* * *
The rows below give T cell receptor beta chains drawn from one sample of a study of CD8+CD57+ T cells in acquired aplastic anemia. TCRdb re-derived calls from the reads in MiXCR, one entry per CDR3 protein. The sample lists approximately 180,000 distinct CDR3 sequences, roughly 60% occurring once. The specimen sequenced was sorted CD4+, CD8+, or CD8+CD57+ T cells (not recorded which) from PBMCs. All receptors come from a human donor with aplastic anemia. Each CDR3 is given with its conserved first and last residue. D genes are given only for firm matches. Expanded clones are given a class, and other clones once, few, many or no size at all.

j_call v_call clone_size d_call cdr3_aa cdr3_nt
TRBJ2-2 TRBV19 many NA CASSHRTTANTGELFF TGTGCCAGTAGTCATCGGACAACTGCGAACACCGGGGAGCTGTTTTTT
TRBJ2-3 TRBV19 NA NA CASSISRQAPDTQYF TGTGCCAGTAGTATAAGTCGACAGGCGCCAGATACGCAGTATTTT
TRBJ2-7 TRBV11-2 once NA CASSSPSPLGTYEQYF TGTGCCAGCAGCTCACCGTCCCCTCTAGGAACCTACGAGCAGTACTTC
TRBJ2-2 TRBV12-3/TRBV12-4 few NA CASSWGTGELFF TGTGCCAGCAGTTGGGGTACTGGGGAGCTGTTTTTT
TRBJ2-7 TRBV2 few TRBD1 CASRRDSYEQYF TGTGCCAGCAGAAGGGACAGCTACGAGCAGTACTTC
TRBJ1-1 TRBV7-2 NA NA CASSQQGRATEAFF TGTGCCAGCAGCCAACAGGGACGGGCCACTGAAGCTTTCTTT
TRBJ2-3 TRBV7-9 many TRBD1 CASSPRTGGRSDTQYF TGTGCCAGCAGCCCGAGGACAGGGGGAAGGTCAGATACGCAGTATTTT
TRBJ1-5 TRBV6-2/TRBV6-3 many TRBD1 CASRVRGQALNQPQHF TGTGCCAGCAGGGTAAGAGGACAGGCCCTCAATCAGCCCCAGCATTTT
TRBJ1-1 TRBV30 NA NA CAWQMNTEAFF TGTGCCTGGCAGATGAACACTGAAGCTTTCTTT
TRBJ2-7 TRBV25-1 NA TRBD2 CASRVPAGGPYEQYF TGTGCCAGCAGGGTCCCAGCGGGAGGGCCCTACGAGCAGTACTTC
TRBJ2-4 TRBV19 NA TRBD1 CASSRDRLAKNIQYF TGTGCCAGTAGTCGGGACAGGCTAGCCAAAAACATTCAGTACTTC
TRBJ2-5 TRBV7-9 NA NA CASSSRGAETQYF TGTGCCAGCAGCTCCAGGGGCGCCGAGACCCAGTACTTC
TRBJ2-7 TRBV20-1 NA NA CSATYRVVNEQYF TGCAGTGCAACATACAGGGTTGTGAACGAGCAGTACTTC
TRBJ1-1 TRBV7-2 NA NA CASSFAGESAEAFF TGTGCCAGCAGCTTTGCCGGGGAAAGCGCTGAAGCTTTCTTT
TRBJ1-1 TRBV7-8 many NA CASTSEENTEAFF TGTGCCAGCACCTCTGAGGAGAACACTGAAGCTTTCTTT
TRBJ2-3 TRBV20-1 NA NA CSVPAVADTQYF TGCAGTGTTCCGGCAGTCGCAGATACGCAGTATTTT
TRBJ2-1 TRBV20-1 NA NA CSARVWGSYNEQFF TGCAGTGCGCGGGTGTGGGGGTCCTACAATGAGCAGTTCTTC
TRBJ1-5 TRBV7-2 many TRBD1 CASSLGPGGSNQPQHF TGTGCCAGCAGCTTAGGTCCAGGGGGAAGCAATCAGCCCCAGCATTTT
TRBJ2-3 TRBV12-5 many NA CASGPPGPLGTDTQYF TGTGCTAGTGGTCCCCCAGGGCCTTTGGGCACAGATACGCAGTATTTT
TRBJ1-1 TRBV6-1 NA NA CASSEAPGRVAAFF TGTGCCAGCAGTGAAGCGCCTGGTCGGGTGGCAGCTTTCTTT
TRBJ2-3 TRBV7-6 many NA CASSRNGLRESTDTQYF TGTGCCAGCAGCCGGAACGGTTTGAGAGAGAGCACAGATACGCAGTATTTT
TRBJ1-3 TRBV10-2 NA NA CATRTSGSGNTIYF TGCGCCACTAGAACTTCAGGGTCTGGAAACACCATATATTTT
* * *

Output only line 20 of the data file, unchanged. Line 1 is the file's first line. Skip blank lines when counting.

TRBJ1-5 TRBV7-2 many TRBD1 CASSLGPGGSNQPQHF TGTGCCAGCAGCTTAGGTCCAGGGGGAAGCAATCAGCCCCAGCATTTT